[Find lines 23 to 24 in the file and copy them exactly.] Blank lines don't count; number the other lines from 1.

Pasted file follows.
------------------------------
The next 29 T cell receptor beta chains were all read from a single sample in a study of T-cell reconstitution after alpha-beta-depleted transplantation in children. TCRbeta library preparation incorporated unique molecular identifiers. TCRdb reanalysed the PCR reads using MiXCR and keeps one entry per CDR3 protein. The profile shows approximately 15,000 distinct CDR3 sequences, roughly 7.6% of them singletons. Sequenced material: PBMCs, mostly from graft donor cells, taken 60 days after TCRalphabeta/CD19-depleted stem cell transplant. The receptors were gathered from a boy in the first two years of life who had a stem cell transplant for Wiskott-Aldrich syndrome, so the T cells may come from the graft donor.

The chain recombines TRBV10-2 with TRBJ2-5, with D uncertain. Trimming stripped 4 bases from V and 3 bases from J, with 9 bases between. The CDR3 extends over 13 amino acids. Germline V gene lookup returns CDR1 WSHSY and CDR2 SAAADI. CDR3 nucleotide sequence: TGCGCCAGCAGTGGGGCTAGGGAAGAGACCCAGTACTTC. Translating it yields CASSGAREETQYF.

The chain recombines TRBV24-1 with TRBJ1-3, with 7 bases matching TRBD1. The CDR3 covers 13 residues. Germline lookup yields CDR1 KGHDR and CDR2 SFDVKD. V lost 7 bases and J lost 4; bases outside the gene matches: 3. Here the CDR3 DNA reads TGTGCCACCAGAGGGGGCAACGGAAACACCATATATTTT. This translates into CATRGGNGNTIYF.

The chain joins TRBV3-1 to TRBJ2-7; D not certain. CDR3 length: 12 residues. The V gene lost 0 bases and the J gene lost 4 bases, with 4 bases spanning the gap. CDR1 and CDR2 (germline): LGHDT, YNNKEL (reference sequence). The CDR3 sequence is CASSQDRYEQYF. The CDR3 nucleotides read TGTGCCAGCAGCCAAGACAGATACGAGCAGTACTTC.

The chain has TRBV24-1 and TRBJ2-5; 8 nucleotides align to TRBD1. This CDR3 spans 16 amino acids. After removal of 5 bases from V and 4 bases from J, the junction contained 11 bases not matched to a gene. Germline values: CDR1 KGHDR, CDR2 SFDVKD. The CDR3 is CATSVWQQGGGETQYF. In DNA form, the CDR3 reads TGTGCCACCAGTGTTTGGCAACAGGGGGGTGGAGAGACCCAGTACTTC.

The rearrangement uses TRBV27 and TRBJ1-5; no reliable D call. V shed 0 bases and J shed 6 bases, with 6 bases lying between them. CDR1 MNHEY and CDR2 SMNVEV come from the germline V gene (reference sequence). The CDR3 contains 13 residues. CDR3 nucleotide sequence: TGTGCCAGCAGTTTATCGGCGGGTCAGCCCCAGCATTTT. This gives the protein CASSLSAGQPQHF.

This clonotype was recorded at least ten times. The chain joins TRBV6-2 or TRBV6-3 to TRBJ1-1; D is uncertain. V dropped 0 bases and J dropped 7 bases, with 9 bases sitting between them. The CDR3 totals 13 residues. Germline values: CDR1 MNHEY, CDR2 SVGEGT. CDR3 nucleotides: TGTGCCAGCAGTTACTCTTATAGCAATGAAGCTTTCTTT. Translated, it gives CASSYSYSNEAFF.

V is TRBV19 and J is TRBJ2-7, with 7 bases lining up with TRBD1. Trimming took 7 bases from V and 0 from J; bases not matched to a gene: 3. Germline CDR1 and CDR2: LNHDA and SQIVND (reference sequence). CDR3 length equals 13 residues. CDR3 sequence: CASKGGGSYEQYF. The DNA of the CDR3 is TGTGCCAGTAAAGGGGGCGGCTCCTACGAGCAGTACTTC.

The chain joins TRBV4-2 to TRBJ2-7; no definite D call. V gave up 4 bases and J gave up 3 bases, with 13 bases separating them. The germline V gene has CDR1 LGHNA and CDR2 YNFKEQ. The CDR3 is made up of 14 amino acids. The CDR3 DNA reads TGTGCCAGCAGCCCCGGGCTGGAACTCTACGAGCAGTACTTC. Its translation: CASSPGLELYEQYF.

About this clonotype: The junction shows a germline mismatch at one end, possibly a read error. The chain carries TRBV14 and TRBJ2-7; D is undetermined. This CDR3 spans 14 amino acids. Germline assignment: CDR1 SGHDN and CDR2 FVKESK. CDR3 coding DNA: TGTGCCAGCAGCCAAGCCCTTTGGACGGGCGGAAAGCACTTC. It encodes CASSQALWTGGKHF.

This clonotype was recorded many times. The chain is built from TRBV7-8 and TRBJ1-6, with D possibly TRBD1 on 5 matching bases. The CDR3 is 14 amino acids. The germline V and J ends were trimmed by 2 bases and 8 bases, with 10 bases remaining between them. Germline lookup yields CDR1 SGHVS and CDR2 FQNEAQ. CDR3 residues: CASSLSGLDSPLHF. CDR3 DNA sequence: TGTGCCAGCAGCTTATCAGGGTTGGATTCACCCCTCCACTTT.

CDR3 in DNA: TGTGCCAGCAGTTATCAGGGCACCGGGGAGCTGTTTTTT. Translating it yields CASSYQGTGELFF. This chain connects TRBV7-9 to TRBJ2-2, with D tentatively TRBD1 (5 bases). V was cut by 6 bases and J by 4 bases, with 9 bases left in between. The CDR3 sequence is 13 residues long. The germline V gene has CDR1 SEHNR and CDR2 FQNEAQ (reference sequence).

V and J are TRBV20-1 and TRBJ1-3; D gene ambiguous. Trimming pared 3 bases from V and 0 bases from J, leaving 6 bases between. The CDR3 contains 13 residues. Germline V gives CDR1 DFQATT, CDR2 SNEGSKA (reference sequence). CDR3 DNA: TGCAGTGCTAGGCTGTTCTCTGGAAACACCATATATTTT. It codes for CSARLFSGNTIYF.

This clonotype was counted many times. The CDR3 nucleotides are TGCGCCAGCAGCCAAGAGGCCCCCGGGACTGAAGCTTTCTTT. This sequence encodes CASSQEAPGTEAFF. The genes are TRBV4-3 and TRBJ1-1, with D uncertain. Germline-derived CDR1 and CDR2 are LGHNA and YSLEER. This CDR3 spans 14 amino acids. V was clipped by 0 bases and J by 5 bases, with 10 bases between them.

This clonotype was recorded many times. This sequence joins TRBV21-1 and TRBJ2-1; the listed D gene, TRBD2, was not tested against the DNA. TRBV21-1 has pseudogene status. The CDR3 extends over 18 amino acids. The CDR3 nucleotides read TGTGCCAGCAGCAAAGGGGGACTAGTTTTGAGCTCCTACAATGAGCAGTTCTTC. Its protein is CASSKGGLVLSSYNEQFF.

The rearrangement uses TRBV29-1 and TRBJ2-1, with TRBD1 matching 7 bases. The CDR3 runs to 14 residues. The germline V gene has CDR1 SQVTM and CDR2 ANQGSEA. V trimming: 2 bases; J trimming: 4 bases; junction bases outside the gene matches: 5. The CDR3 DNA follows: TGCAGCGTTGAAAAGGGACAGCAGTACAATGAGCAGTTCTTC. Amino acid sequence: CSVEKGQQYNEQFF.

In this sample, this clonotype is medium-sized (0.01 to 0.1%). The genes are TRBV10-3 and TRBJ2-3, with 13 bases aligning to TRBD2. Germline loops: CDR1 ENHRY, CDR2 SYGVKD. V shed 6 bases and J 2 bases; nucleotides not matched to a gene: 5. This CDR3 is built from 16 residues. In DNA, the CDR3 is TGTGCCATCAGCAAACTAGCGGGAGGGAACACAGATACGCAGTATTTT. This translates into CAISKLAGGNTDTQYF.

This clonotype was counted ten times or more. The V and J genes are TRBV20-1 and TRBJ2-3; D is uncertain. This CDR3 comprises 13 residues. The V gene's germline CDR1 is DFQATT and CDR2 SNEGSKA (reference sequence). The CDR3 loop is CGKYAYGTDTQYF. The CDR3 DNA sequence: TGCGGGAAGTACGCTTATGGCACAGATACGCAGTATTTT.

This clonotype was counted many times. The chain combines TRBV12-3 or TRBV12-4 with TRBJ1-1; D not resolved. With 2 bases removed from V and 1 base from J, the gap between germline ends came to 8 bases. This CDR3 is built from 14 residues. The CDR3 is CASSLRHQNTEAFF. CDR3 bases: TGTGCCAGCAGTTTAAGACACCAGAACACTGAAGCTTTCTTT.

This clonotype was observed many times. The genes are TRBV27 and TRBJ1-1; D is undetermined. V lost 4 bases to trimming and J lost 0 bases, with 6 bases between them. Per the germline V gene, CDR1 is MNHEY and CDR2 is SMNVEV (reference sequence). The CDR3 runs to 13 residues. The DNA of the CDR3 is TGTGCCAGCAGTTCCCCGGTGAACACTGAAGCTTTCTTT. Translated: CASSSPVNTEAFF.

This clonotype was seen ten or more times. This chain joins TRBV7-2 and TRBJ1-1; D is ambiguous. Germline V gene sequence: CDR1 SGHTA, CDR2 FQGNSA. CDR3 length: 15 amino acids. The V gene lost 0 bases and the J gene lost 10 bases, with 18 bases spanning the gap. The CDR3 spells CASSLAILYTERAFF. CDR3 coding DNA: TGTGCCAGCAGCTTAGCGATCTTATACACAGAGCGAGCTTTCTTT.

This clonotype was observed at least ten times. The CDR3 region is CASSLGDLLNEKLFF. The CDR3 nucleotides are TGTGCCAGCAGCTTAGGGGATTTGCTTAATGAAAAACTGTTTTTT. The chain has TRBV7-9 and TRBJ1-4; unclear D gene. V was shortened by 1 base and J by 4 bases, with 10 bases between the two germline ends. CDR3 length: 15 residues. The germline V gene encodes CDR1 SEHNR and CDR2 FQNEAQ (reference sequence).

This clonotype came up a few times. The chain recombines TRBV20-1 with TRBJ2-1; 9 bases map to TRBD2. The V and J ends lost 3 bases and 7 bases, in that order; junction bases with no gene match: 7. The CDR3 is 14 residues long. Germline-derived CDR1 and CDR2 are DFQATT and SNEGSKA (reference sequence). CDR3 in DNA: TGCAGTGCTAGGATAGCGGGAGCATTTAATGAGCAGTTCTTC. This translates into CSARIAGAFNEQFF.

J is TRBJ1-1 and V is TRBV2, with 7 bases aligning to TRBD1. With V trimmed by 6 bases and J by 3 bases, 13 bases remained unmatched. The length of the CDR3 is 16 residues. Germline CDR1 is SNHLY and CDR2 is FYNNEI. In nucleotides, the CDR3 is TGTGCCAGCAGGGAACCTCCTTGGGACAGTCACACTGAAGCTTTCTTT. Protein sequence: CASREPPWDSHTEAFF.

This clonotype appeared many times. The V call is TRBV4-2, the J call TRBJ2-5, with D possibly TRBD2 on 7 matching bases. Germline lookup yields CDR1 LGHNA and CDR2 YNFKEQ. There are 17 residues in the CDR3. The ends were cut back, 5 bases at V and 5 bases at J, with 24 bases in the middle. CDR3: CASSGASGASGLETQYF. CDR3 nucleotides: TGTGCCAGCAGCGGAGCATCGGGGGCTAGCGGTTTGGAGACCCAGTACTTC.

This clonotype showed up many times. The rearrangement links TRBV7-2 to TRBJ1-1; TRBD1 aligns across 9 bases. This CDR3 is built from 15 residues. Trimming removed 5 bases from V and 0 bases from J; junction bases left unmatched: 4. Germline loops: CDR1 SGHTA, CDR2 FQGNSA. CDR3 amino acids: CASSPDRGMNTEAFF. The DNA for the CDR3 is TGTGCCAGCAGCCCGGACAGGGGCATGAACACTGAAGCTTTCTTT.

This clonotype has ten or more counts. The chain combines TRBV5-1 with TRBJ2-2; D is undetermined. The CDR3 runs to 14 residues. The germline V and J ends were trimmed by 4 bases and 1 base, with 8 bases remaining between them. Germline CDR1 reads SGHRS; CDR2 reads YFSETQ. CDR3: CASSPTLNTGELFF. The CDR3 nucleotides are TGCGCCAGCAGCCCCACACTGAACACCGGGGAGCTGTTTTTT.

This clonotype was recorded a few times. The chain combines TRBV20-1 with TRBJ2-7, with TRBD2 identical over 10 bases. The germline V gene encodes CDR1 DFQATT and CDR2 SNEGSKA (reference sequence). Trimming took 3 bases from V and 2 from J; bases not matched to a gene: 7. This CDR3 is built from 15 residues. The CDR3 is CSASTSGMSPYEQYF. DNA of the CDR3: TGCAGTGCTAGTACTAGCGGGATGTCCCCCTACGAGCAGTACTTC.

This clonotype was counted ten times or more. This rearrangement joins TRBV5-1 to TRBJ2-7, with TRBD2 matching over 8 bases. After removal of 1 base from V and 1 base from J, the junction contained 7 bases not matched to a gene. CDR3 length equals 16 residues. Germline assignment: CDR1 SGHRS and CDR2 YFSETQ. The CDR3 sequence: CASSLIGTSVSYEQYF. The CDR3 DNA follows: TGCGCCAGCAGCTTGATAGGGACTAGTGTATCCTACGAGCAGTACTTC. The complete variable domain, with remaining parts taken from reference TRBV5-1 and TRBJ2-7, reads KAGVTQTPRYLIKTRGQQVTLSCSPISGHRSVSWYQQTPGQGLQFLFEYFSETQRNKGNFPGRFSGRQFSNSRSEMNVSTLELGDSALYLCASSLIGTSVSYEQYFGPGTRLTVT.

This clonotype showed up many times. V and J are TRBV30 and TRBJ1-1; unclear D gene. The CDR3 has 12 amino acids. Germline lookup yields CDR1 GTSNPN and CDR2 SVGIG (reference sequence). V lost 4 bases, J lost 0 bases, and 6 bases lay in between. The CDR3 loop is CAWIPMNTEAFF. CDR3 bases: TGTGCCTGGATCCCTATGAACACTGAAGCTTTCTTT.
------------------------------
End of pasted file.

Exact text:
This clonotype came up a few times. The chain recombines TRBV20-1 with TRBJ2-1; 9 bases map to TRBD2. The V and J ends lost 3 bases and 7 bases, in that order; junction bases with no gene match: 7. The CDR3 is 14 residues long. Germline-derived CDR1 and CDR2 are DFQATT and SNEGSKA (reference sequence). CDR3 in DNA: TGCAGTGCTAGGATAGCGGGAGCATTTAATGAGCAGTTCTTC. This translates into CSARIAGAFNEQFF.

J is TRBJ1-1 and V is TRBV2, with 7 bases aligning to TRBD1. With V trimmed by 6 bases and J by 3 bases, 13 bases remained unmatched. The length of the CDR3 is 16 residues. Germline CDR1 is SNHLY and CDR2 is FYNNEI. In nucleotides, the CDR3 is TGTGCCAGCAGGGAACCTCCTTGGGACAGTCACACTGAAGCTTTCTTT. Protein sequence: CASREPPWDSHTEAFF.